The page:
8 Books You Totally Need To Read Before Spring

There’s still a month left before winter officially ends, which means there’s plenty of time to curl up by the fire with a new book. Even though you may be busy with school, escaping into another world may just be the best thing you can do for your mental health. Here are eight amazing books you won't be able to put down.

1. The Hate U Give by Angie Thomas

There’s some serious buzz around Angie Thomas’ debut novel, The Hate U Give. Last year, John Green, the author of The Fault In Our Stars, predicted that it was destined to become a classic of young adult literature. Inspired by the Black Lives Matter movement, it tells the story of a 16-year old girl named Starr, who finds herself torn as she attends an upper middle-class high school, but lives in a poor neighborhood. Her entire world is shaken when she witnesses a police officer tragically shoot her unarmed best friend, Khalil. The book has been optioned by Fox, and Amandla Stenberg is set to play Starr!

You can read the first three chapters online now.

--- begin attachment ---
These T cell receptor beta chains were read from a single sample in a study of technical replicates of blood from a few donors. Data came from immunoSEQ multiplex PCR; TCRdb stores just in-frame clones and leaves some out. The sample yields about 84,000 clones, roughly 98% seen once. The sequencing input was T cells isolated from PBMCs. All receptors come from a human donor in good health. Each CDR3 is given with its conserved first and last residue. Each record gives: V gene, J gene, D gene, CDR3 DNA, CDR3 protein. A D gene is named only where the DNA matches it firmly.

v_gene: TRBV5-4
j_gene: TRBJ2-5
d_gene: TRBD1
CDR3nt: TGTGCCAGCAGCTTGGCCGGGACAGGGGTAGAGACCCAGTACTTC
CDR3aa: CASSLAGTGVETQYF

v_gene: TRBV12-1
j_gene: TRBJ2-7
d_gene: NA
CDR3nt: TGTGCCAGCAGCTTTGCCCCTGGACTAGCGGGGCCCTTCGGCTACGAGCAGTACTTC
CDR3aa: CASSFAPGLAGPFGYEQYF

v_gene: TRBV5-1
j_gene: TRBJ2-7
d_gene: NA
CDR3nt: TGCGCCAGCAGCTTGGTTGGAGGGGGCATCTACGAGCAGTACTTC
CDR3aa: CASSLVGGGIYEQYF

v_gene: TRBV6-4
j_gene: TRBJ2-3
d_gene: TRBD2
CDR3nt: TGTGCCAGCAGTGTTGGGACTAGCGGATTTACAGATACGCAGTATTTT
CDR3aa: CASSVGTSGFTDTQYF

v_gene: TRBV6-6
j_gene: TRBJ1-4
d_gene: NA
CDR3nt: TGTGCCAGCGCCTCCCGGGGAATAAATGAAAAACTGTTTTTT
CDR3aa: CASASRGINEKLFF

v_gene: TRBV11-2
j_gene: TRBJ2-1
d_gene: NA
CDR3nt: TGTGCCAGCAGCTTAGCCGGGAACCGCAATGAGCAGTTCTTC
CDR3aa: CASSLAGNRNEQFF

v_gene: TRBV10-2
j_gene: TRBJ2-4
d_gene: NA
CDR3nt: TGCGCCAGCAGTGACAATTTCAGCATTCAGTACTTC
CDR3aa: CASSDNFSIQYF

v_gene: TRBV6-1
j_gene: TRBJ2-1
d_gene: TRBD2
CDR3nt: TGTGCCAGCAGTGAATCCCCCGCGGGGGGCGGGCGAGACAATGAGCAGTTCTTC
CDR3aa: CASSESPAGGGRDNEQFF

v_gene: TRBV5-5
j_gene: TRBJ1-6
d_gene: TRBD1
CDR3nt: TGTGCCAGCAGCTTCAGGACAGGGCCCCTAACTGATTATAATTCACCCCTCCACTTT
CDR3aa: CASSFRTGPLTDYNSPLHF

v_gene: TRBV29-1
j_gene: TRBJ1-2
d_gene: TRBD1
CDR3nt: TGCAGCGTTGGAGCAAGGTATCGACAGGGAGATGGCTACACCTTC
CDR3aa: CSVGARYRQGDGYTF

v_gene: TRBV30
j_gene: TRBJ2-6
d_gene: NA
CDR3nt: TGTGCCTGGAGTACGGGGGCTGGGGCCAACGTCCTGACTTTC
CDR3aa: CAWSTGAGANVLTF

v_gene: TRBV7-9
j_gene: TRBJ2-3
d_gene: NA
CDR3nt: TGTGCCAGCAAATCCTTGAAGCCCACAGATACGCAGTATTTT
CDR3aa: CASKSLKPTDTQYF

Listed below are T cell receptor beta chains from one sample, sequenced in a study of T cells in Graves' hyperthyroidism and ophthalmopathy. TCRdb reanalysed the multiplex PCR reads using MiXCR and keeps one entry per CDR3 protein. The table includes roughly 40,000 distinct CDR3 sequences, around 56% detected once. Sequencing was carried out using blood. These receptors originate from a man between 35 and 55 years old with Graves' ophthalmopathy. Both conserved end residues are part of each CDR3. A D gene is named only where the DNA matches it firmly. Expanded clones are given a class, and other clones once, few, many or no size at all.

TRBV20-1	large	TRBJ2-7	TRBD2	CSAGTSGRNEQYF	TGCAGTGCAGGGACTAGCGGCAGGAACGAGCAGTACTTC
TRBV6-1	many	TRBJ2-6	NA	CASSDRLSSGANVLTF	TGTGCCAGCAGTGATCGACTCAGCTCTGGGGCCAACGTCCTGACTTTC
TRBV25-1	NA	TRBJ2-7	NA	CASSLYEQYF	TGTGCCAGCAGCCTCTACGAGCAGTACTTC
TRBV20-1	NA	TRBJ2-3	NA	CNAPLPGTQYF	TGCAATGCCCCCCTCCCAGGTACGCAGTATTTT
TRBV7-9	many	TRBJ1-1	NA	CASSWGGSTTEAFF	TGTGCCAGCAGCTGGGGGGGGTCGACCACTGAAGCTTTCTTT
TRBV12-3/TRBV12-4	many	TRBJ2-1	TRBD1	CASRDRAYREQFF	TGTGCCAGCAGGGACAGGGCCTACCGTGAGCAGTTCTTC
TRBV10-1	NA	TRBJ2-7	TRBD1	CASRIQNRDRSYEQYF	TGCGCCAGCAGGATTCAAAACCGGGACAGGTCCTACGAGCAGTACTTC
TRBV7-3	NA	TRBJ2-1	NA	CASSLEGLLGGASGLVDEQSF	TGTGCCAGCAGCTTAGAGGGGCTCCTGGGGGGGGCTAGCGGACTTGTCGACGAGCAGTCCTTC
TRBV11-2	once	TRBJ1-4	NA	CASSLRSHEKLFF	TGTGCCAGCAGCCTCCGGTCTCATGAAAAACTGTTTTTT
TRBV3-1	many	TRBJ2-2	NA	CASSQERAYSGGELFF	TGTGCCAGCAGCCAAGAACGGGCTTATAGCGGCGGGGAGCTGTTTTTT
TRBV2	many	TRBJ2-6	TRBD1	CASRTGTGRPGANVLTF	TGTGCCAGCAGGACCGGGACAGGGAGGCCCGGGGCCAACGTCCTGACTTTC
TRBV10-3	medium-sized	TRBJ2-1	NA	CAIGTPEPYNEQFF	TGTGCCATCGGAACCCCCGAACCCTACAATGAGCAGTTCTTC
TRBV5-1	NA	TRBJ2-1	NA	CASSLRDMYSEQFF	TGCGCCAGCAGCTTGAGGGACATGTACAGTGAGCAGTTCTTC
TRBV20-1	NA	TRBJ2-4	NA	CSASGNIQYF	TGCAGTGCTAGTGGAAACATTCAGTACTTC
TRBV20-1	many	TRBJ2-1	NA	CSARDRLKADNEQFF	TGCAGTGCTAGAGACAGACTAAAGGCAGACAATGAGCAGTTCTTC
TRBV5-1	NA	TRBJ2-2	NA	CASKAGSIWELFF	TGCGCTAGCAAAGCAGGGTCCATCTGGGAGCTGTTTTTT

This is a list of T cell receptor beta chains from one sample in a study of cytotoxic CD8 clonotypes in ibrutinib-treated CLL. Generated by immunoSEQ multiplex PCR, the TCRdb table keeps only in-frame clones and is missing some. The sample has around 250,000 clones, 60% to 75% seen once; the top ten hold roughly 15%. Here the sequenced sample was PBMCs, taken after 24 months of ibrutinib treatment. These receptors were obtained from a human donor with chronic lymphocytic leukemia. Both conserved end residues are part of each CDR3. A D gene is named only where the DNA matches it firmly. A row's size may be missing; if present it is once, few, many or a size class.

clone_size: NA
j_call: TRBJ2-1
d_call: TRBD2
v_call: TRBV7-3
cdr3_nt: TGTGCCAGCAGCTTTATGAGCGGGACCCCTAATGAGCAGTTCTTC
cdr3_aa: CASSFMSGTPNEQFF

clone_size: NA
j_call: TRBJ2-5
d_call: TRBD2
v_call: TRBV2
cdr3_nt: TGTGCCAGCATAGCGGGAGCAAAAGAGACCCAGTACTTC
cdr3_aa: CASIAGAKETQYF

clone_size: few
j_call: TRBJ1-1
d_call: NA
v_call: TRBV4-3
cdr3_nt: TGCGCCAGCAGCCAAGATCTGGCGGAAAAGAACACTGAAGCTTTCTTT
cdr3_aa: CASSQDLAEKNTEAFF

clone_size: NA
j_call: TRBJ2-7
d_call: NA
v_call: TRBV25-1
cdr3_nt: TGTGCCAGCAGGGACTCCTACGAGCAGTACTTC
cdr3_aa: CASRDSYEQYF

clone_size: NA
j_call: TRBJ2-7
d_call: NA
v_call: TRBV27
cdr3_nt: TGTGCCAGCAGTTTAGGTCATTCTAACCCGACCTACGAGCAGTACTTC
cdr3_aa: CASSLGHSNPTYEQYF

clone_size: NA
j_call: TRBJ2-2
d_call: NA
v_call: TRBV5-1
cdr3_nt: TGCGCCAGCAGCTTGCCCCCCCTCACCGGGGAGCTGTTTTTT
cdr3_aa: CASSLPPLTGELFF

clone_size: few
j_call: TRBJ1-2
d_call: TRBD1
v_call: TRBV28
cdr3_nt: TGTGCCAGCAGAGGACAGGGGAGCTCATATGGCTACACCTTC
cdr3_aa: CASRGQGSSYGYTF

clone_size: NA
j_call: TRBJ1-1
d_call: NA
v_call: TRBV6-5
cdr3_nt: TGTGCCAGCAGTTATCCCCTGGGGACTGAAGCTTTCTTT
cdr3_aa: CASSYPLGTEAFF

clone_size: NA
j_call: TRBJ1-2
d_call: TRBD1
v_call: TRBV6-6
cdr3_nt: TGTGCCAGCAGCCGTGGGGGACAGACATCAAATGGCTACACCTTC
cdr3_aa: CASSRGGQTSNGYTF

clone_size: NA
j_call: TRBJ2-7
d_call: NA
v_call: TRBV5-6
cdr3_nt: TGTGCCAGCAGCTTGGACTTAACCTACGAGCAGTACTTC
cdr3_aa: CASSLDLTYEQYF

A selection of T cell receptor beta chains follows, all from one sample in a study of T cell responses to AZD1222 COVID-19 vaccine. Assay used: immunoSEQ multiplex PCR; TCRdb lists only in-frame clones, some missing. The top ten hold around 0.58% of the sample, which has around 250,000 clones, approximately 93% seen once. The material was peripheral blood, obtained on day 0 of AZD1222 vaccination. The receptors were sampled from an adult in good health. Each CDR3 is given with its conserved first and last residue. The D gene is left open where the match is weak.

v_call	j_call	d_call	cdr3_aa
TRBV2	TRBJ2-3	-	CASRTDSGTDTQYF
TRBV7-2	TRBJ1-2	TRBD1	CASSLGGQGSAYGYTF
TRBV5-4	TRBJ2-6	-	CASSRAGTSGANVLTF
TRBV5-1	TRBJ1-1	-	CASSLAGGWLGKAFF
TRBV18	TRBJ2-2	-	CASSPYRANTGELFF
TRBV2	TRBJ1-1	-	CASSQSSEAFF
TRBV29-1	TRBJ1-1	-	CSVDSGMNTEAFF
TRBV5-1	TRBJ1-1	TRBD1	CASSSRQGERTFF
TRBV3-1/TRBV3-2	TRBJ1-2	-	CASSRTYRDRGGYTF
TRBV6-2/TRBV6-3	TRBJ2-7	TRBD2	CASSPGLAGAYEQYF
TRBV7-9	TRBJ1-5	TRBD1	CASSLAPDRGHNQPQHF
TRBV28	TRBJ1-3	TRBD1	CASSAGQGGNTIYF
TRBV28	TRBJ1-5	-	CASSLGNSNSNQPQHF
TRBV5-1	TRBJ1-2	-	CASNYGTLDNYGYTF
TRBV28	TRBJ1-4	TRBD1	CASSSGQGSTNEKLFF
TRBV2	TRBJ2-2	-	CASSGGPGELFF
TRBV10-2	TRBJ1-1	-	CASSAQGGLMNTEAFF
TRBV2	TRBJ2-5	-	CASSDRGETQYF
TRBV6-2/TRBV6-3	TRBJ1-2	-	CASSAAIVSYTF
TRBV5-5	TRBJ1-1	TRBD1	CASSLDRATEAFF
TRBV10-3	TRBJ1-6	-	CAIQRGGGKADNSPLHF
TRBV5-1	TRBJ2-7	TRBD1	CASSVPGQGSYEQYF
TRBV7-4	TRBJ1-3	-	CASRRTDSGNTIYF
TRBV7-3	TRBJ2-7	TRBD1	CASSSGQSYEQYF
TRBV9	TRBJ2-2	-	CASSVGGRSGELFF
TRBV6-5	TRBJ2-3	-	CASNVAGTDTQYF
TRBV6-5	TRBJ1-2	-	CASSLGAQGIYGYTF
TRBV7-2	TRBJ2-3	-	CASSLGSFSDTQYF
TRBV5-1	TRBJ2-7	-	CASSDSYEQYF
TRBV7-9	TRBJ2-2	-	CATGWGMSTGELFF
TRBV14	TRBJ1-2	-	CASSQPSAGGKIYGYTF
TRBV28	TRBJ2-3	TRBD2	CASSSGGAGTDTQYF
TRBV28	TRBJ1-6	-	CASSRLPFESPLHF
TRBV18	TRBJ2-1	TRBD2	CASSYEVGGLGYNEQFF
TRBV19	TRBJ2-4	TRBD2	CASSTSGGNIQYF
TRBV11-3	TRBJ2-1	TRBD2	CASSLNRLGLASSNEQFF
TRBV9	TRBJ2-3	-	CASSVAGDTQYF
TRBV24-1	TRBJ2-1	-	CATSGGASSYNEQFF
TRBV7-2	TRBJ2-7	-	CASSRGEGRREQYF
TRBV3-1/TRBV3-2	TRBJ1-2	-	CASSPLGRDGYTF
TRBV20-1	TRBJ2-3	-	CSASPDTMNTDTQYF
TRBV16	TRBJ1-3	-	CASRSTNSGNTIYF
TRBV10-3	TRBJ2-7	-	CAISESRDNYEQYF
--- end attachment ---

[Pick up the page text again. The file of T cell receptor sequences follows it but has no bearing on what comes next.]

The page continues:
2. American Street by Ibi Zoboi

Set in Detroit, American Street is a coming-of-age story that follows a young Haitian immigrant named Fabiola Toussaint, who struggles to adjust to her new life in the United States. After her mother is detained by American immigration, Fabiola is left to navigate living with her American cousins, Donna, Chantal, and Princess and adjust to a new school, all on her own. Quickly, she comes to see that her new world and the American dream comes with a price.

It's a far cry from Port-au-Prince, Haiti, and she soon realizes that, in her new world, freedom comes at a cost. Author Ibi Zoboi was born in Port-au-Prince, Haiti herself and immigrated to the U.S. when she was 4 years old. Her award-winning writing work has been published in Haiti Noir, The New York Times Book Review, and the Horn Book Magazine, among many others.

 

3. Post-Grad: Five Women and Their First Year Out of College by Caroline Kitchener